We are delighted that Johanna Waters, associate professor of human geography at the University of Oxford, will be giving the second keynote address at our launch seminar on 21 September. The abstract of her talk is given below.
Biopolitics and the ‘making’ of the unexceptional student: some geographical reflections on education in East Asia
This paper deals directly with the question of how contemporary students are ‘made’, with a focus on biopolitical processes. In East Asia, children’s education has variously been described as an ‘imperative’, as a ‘fever’ and an ‘obsession’ amongst the populace. It is given a status, arguably, that is unsurpassed in any other geographical context. Specific technologies, that include high profile public examinations, serve to create particular subject identities, separating the successful from the unsuccessful student. These student identities have far-reaching and potentially profound implications; individuals are often perceived of as having failed ‘morally’ as well as ‘academically’. In this paper, I consider what options are available for individuals who have ‘failed’ to access higher education in the conventional way, drawing on research from two projects that have explored different aspects of students’ spatial (im)mobilities in/from Hong Kong. In one scenario, failing students ‘exit’ the system altogether and seek HE overseas; in another, students obtain HE through continuing education colleges and subsequently pursue ‘non-local’ degree programmes. In both cases, students are able somehow to disrupt the biopolitical production of ‘local’ student identities, offering, in the process, a form of political resistance to dominant ‘meritocratic’ ideologies.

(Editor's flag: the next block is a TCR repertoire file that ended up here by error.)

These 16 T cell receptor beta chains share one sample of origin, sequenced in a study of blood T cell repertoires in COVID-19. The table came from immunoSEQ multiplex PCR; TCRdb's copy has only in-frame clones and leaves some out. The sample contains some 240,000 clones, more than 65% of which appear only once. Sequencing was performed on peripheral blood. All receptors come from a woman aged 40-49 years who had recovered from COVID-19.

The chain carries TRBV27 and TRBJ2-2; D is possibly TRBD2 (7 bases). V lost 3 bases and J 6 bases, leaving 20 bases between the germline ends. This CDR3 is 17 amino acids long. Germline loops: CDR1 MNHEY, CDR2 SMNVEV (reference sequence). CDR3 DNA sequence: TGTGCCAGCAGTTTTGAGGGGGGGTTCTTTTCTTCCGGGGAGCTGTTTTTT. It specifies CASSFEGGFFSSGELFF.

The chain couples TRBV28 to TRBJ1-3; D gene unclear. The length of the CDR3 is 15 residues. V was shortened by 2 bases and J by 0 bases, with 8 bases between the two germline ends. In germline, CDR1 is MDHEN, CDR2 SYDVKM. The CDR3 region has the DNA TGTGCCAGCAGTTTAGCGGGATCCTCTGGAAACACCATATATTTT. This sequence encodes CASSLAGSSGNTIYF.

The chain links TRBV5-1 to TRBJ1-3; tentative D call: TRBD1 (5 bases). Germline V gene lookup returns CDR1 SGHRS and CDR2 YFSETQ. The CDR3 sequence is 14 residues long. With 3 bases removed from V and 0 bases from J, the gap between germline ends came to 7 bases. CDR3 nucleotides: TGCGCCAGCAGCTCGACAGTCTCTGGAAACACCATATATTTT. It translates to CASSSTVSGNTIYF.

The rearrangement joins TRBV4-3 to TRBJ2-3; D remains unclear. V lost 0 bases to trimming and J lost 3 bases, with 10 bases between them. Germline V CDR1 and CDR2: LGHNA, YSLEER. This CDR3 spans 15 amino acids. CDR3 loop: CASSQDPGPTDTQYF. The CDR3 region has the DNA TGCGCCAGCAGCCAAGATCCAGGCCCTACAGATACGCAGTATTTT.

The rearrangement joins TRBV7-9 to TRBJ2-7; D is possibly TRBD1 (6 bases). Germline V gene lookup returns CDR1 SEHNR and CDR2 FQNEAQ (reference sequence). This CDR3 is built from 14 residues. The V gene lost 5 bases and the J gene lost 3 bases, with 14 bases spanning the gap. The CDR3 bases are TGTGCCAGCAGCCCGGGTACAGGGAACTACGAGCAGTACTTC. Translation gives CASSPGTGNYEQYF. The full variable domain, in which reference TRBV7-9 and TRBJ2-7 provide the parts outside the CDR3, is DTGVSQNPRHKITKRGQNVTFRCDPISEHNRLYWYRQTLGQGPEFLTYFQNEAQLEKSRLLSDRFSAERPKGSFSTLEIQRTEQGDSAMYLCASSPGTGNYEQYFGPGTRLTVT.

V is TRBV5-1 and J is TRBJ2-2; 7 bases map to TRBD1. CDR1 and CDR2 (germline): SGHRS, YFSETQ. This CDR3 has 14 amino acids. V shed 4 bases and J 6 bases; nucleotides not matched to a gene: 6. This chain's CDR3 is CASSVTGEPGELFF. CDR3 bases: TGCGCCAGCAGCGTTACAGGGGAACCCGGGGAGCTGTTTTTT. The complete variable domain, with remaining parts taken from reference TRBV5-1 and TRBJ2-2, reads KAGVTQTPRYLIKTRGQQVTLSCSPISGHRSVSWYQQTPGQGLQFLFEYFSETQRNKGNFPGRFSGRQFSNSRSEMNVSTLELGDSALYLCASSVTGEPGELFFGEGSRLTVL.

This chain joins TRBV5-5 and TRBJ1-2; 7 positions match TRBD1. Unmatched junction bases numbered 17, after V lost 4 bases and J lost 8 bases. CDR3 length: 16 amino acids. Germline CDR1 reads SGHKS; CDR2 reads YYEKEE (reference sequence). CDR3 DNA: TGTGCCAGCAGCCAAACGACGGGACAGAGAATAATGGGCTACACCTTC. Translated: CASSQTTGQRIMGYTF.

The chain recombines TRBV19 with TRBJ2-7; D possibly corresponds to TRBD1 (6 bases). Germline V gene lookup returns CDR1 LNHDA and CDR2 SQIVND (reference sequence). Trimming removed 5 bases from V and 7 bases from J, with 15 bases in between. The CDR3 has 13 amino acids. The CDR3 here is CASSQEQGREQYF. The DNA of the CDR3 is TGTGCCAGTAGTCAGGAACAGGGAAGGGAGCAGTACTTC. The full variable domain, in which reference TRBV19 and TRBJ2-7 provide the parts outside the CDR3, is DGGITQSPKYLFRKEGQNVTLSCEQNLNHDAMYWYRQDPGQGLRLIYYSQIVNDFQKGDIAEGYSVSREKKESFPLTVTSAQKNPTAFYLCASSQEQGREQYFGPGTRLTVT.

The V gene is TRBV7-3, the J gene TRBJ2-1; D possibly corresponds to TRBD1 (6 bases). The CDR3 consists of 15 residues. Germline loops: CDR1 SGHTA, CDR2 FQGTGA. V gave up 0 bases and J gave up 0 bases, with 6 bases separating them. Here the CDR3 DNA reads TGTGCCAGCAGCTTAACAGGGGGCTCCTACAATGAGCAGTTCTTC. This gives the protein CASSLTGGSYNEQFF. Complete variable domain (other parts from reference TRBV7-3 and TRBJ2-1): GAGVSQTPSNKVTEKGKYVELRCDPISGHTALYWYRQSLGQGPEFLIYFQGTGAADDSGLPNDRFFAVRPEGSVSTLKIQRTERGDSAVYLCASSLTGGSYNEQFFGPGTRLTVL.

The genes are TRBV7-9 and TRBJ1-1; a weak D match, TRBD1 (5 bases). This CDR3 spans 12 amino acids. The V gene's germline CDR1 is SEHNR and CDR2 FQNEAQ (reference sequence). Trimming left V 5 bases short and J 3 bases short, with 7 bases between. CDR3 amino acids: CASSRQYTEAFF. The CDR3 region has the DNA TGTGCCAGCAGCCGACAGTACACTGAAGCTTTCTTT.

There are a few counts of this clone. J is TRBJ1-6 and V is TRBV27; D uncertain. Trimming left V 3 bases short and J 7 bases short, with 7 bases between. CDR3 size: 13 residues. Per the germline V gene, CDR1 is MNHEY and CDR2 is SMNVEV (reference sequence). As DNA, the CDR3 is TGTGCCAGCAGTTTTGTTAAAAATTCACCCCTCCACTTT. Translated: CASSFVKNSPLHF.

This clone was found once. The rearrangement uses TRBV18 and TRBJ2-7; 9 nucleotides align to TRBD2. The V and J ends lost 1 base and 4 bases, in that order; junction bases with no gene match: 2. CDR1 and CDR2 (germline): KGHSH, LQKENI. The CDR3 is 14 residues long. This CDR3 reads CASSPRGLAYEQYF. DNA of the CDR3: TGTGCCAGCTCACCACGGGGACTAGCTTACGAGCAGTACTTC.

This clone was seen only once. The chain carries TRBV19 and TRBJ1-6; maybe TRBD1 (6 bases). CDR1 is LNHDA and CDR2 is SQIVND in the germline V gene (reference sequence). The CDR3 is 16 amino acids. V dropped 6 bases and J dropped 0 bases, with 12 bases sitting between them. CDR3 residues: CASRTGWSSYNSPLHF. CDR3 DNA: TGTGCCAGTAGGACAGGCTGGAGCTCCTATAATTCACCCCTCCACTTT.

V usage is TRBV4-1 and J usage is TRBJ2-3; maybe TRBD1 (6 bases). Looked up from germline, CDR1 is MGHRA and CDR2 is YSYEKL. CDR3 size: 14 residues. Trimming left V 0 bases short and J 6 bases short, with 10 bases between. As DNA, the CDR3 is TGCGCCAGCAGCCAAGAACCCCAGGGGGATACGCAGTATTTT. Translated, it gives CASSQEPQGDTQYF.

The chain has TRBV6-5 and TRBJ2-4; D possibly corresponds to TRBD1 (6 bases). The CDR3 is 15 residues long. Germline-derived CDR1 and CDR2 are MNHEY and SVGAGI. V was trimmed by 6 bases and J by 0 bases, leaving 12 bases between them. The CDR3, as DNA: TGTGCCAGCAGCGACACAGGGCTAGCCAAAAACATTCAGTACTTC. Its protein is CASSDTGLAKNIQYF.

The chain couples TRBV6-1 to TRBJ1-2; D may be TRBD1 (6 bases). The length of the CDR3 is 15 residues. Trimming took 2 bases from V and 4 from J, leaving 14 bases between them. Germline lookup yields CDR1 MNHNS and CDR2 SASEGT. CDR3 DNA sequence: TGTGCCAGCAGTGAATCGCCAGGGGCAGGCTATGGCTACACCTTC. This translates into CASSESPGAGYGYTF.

We are very pleased that Michael Tomlinson, of the University of Southampton, will be giving one of the two keynote addresses at our launch seminar on 21st September. Michael’s talk will be entitled Student Experience in Context: higher education policy and the changing value of university education and we have pasted the abstract below.
‘This presentation will provide an overview of current trends and developments in higher education and their implications for student experience. The paper explores a variety of contextual and structural changes within and around higher education, including: massification, the move towards market-driven policy, the changing economic context for graduates and the continued socio-cultural divisions within the student population. The presentation will explore some of the main policy frameworks in place in UK higher education, their antecedents and potential consequences. One of the subtexts to recent HE policy has been the framing of contemporary students as rational choice-markers, consumers and self-disciplining agents who should hold their institutions to greater account. Recent policy frameworks have explicitly framed the value of higher education in almost exclusively utilitarian and performative terms (i.e. ‘value for money’, employability development etc). Drawing upon the speaker’s and other researchers’ critical insights in this field, the paper will consider some of the impacts of these changes have on student experience and the different ways in which students are positioned, and position themselves, in HE. This will include the contentious problem of the student-as-consumer and the way in which the value of higher education is framed.’
If you would like to join us on the 21st, for a day of stimulating papers, do register for a place here.